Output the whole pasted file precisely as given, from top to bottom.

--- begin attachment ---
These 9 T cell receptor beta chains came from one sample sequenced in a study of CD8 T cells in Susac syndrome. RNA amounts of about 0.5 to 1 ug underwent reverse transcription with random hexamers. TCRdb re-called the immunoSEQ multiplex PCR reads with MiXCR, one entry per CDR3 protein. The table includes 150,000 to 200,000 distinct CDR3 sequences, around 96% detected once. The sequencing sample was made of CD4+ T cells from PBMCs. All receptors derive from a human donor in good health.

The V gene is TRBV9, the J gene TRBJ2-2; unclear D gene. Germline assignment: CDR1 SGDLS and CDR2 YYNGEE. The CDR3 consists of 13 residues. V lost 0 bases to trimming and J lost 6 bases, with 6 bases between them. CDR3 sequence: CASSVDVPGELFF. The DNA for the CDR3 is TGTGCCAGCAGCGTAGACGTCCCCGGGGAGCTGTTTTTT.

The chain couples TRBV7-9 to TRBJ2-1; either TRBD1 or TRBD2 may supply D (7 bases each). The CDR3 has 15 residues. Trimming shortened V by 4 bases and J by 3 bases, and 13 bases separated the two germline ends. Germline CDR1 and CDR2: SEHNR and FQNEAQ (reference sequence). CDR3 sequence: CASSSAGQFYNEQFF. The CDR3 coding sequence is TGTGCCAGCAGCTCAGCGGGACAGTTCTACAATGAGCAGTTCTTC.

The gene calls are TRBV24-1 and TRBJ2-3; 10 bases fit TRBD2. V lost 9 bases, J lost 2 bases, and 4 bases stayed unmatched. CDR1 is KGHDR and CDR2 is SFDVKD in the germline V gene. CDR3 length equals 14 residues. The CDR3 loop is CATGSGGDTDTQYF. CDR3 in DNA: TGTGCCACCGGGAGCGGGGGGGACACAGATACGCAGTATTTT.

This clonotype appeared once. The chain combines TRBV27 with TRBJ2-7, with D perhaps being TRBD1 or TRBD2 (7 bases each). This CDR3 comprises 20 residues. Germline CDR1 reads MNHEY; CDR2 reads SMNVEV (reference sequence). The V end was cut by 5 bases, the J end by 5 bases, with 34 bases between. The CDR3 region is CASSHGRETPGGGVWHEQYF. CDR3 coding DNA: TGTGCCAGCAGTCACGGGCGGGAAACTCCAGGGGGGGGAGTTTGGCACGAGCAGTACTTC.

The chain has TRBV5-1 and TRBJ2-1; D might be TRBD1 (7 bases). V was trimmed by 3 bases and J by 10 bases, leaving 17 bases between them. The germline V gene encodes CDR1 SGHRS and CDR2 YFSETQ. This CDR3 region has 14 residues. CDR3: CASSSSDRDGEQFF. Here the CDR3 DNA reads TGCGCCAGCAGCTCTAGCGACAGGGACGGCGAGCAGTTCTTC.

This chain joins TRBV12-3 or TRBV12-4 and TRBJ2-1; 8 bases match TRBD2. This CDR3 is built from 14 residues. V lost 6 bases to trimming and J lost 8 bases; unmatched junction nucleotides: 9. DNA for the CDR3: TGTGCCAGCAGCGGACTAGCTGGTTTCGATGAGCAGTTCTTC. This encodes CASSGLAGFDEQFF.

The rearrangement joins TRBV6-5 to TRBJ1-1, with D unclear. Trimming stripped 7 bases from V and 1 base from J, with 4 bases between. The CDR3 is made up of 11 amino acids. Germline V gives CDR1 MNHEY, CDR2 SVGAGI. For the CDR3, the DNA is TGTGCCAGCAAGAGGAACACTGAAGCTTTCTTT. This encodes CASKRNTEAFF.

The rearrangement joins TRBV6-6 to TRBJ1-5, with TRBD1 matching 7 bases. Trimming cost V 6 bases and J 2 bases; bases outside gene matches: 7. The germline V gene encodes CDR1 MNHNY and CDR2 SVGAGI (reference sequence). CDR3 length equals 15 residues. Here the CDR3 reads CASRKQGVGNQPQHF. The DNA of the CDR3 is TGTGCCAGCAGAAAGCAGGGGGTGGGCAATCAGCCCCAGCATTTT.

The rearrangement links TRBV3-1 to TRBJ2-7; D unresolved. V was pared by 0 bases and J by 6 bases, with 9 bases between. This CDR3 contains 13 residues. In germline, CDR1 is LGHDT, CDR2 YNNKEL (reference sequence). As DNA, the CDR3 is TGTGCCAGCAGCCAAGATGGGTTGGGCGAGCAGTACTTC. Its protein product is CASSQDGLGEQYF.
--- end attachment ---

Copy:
These 9 T cell receptor beta chains came from one sample sequenced in a study of CD8 T cells in Susac syndrome. RNA amounts of about 0.5 to 1 ug underwent reverse transcription with random hexamers. TCRdb re-called the immunoSEQ multiplex PCR reads with MiXCR, one entry per CDR3 protein. The table includes 150,000 to 200,000 distinct CDR3 sequences, around 96% detected once. The sequencing sample was made of CD4+ T cells from PBMCs. All receptors derive from a human donor in good health.

The V gene is TRBV9, the J gene TRBJ2-2; unclear D gene. Germline assignment: CDR1 SGDLS and CDR2 YYNGEE. The CDR3 consists of 13 residues. V lost 0 bases to trimming and J lost 6 bases, with 6 bases between them. CDR3 sequence: CASSVDVPGELFF. The DNA for the CDR3 is TGTGCCAGCAGCGTAGACGTCCCCGGGGAGCTGTTTTTT.

The chain couples TRBV7-9 to TRBJ2-1; either TRBD1 or TRBD2 may supply D (7 bases each). The CDR3 has 15 residues. Trimming shortened V by 4 bases and J by 3 bases, and 13 bases separated the two germline ends. Germline CDR1 and CDR2: SEHNR and FQNEAQ (reference sequence). CDR3 sequence: CASSSAGQFYNEQFF. The CDR3 coding sequence is TGTGCCAGCAGCTCAGCGGGACAGTTCTACAATGAGCAGTTCTTC.

The gene calls are TRBV24-1 and TRBJ2-3; 10 bases fit TRBD2. V lost 9 bases, J lost 2 bases, and 4 bases stayed unmatched. CDR1 is KGHDR and CDR2 is SFDVKD in the germline V gene. CDR3 length equals 14 residues. The CDR3 loop is CATGSGGDTDTQYF. CDR3 in DNA: TGTGCCACCGGGAGCGGGGGGGACACAGATACGCAGTATTTT.

This clonotype appeared once. The chain combines TRBV27 with TRBJ2-7, with D perhaps being TRBD1 or TRBD2 (7 bases each). This CDR3 comprises 20 residues. Germline CDR1 reads MNHEY; CDR2 reads SMNVEV (reference sequence). The V end was cut by 5 bases, the J end by 5 bases, with 34 bases between. The CDR3 region is CASSHGRETPGGGVWHEQYF. CDR3 coding DNA: TGTGCCAGCAGTCACGGGCGGGAAACTCCAGGGGGGGGAGTTTGGCACGAGCAGTACTTC.

The chain has TRBV5-1 and TRBJ2-1; D might be TRBD1 (7 bases). V was trimmed by 3 bases and J by 10 bases, leaving 17 bases between them. The germline V gene encodes CDR1 SGHRS and CDR2 YFSETQ. This CDR3 region has 14 residues. CDR3: CASSSSDRDGEQFF. Here the CDR3 DNA reads TGCGCCAGCAGCTCTAGCGACAGGGACGGCGAGCAGTTCTTC.

This chain joins TRBV12-3 or TRBV12-4 and TRBJ2-1; 8 bases match TRBD2. This CDR3 is built from 14 residues. V lost 6 bases to trimming and J lost 8 bases; unmatched junction nucleotides: 9. DNA for the CDR3: TGTGCCAGCAGCGGACTAGCTGGTTTCGATGAGCAGTTCTTC. This encodes CASSGLAGFDEQFF.

The rearrangement joins TRBV6-5 to TRBJ1-1, with D unclear. Trimming stripped 7 bases from V and 1 base from J, with 4 bases between. The CDR3 is made up of 11 amino acids. Germline V gives CDR1 MNHEY, CDR2 SVGAGI. For the CDR3, the DNA is TGTGCCAGCAAGAGGAACACTGAAGCTTTCTTT. This encodes CASKRNTEAFF.

The rearrangement joins TRBV6-6 to TRBJ1-5, with TRBD1 matching 7 bases. Trimming cost V 6 bases and J 2 bases; bases outside gene matches: 7. The germline V gene encodes CDR1 MNHNY and CDR2 SVGAGI (reference sequence). CDR3 length equals 15 residues. Here the CDR3 reads CASRKQGVGNQPQHF. The DNA of the CDR3 is TGTGCCAGCAGAAAGCAGGGGGTGGGCAATCAGCCCCAGCATTTT.

The rearrangement links TRBV3-1 to TRBJ2-7; D unresolved. V was pared by 0 bases and J by 6 bases, with 9 bases between. This CDR3 contains 13 residues. In germline, CDR1 is LGHDT, CDR2 YNNKEL (reference sequence). As DNA, the CDR3 is TGTGCCAGCAGCCAAGATGGGTTGGGCGAGCAGTACTTC. Its protein product is CASSQDGLGEQYF.